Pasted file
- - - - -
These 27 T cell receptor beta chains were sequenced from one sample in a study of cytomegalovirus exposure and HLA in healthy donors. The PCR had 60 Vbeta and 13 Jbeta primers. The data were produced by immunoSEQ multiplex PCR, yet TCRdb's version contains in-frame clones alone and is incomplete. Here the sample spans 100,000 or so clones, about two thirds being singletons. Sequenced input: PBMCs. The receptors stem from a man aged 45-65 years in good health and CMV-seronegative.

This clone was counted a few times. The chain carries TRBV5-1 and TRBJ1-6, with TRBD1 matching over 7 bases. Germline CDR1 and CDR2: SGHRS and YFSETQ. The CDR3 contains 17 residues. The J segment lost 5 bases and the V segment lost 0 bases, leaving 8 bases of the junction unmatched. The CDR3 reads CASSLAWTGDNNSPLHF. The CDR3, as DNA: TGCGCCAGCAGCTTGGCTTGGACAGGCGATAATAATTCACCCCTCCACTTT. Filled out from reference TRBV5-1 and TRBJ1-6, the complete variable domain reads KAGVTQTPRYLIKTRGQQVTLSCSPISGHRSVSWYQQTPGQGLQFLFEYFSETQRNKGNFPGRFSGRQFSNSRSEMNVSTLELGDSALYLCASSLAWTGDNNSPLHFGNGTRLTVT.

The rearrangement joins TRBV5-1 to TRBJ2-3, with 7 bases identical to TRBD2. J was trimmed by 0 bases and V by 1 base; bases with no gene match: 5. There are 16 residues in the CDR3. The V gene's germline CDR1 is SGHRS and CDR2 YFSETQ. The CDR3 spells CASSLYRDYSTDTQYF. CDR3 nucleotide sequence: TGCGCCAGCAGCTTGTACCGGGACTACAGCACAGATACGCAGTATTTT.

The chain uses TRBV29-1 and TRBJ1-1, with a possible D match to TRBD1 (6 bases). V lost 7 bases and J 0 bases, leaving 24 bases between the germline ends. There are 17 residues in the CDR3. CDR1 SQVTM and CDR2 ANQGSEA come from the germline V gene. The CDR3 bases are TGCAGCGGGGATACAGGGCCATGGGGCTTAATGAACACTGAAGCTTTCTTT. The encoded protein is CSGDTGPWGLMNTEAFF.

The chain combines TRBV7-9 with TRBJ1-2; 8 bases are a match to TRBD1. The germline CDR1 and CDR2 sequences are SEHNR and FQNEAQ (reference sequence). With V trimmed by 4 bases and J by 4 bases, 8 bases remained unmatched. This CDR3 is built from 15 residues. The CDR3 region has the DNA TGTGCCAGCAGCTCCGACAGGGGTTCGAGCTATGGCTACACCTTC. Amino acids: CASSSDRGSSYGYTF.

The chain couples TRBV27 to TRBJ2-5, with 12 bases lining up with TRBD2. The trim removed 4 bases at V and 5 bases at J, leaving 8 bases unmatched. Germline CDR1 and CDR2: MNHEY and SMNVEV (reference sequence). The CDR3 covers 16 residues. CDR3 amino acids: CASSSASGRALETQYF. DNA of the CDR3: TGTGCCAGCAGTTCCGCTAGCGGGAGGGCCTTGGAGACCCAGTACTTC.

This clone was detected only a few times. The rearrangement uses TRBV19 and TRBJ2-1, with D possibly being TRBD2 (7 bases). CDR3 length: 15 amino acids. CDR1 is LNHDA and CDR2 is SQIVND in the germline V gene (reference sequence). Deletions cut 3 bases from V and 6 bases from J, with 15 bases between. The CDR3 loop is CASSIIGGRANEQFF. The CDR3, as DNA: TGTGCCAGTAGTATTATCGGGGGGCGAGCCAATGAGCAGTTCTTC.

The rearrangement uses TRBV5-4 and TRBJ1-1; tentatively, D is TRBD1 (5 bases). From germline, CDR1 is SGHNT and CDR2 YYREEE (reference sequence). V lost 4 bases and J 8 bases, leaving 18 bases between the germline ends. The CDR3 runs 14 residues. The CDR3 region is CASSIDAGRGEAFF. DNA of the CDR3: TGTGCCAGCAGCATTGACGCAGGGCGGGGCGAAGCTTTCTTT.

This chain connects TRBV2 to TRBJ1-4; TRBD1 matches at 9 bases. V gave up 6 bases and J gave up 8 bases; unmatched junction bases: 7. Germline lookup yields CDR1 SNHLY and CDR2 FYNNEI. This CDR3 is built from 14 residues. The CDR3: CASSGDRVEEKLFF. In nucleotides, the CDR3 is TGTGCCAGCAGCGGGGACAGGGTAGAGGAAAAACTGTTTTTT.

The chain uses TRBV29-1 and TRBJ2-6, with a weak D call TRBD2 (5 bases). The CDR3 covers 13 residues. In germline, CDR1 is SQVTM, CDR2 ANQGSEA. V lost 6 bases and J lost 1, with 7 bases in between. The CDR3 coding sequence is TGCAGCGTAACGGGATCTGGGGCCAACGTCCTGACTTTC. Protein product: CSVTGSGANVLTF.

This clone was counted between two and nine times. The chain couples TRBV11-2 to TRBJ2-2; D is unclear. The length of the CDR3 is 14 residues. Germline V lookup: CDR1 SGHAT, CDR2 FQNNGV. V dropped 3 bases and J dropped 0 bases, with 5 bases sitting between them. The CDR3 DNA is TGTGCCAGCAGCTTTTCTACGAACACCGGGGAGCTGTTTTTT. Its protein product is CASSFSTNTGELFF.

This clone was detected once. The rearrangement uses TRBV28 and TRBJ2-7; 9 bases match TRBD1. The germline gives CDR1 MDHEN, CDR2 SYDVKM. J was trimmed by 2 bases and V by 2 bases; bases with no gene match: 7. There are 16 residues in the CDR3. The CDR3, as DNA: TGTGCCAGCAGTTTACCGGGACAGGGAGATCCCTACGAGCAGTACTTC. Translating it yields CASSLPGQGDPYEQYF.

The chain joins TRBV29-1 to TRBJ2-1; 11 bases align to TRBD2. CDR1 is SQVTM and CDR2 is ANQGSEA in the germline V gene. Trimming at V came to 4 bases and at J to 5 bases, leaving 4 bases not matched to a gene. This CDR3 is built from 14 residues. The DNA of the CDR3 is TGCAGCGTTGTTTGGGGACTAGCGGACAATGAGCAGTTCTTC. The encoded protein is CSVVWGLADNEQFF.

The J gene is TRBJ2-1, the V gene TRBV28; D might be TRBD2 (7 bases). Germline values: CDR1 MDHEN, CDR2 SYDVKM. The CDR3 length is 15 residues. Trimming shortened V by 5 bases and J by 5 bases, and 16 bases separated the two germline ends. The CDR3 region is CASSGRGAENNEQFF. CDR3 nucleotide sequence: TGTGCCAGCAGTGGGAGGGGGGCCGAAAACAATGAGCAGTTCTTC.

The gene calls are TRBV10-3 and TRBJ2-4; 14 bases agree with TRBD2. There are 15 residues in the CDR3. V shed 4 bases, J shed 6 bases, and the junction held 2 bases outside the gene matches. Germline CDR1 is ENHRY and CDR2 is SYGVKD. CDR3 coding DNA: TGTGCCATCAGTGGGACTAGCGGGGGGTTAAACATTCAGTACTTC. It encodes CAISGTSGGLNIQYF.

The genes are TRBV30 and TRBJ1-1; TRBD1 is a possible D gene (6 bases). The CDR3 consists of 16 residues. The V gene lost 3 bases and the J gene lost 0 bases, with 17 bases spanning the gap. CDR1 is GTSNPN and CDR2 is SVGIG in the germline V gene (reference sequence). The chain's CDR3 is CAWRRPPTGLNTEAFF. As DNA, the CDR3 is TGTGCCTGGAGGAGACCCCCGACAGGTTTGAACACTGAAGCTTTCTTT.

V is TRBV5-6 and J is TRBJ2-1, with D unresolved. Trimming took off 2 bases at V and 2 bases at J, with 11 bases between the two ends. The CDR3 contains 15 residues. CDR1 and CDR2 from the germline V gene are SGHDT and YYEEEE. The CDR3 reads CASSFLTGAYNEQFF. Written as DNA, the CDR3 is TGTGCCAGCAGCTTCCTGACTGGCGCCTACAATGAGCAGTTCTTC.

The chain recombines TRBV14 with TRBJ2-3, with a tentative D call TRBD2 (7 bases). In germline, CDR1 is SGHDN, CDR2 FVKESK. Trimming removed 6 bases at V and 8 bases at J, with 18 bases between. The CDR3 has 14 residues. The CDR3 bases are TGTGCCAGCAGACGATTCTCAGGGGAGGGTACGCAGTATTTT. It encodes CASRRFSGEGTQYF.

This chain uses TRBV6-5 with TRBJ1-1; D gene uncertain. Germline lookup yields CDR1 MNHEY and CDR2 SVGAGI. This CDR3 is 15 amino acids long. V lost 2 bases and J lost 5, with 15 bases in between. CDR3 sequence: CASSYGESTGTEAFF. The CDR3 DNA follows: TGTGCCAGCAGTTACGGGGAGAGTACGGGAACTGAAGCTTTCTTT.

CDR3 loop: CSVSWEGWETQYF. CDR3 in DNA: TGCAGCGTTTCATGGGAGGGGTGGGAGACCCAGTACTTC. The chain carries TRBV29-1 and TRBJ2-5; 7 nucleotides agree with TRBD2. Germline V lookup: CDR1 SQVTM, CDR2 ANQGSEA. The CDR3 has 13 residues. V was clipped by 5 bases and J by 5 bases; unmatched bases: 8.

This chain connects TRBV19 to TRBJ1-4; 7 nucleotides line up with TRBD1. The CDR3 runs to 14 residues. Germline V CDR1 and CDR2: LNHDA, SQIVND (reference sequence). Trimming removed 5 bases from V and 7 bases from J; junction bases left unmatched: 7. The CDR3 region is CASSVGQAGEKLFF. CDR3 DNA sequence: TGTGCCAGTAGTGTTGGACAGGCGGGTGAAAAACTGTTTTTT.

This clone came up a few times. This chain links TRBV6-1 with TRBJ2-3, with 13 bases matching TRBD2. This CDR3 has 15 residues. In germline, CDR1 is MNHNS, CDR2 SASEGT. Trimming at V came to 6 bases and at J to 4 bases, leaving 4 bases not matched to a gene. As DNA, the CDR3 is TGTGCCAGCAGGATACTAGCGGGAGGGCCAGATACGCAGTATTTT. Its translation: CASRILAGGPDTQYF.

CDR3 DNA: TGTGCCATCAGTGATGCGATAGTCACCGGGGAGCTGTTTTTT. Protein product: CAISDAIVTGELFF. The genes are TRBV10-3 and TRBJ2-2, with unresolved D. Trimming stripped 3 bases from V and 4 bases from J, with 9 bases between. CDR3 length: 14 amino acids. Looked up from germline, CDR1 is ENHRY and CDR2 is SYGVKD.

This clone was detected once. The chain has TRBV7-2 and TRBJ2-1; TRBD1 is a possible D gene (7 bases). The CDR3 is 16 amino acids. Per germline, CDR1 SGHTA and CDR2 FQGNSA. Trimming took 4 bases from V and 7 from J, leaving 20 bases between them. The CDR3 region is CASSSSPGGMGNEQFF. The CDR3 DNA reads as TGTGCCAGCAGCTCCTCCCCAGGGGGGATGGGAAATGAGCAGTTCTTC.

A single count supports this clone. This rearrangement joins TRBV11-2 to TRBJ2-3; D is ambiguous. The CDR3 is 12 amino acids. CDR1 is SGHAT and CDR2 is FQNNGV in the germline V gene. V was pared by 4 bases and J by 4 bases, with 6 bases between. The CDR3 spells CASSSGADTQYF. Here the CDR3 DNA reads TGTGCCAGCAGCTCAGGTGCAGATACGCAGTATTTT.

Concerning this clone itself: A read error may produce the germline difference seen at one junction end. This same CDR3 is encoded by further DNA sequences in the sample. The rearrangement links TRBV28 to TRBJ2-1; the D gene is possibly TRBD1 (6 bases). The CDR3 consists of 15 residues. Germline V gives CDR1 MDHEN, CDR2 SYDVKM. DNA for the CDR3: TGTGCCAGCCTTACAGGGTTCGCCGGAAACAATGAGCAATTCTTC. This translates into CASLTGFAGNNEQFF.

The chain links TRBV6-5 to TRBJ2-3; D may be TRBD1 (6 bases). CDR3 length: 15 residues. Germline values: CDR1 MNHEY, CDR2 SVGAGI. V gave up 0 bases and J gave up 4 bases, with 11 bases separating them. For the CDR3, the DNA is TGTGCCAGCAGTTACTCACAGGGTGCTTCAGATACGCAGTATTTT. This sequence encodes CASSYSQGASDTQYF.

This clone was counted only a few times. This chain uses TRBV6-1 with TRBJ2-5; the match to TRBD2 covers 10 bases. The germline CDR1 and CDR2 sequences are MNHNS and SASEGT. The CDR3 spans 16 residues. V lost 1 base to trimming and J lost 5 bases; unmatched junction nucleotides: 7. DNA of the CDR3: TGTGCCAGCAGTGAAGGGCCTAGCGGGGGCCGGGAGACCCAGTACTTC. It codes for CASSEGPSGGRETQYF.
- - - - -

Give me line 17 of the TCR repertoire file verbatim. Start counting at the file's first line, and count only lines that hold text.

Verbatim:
V is TRBV5-6 and J is TRBJ2-1, with D unresolved. Trimming took off 2 bases at V and 2 bases at J, with 11 bases between the two ends. The CDR3 contains 15 residues. CDR1 and CDR2 from the germline V gene are SGHDT and YYEEEE. The CDR3 reads CASSFLTGAYNEQFF. Written as DNA, the CDR3 is TGTGCCAGCAGCTTCCTGACTGGCGCCTACAATGAGCAGTTCTTC.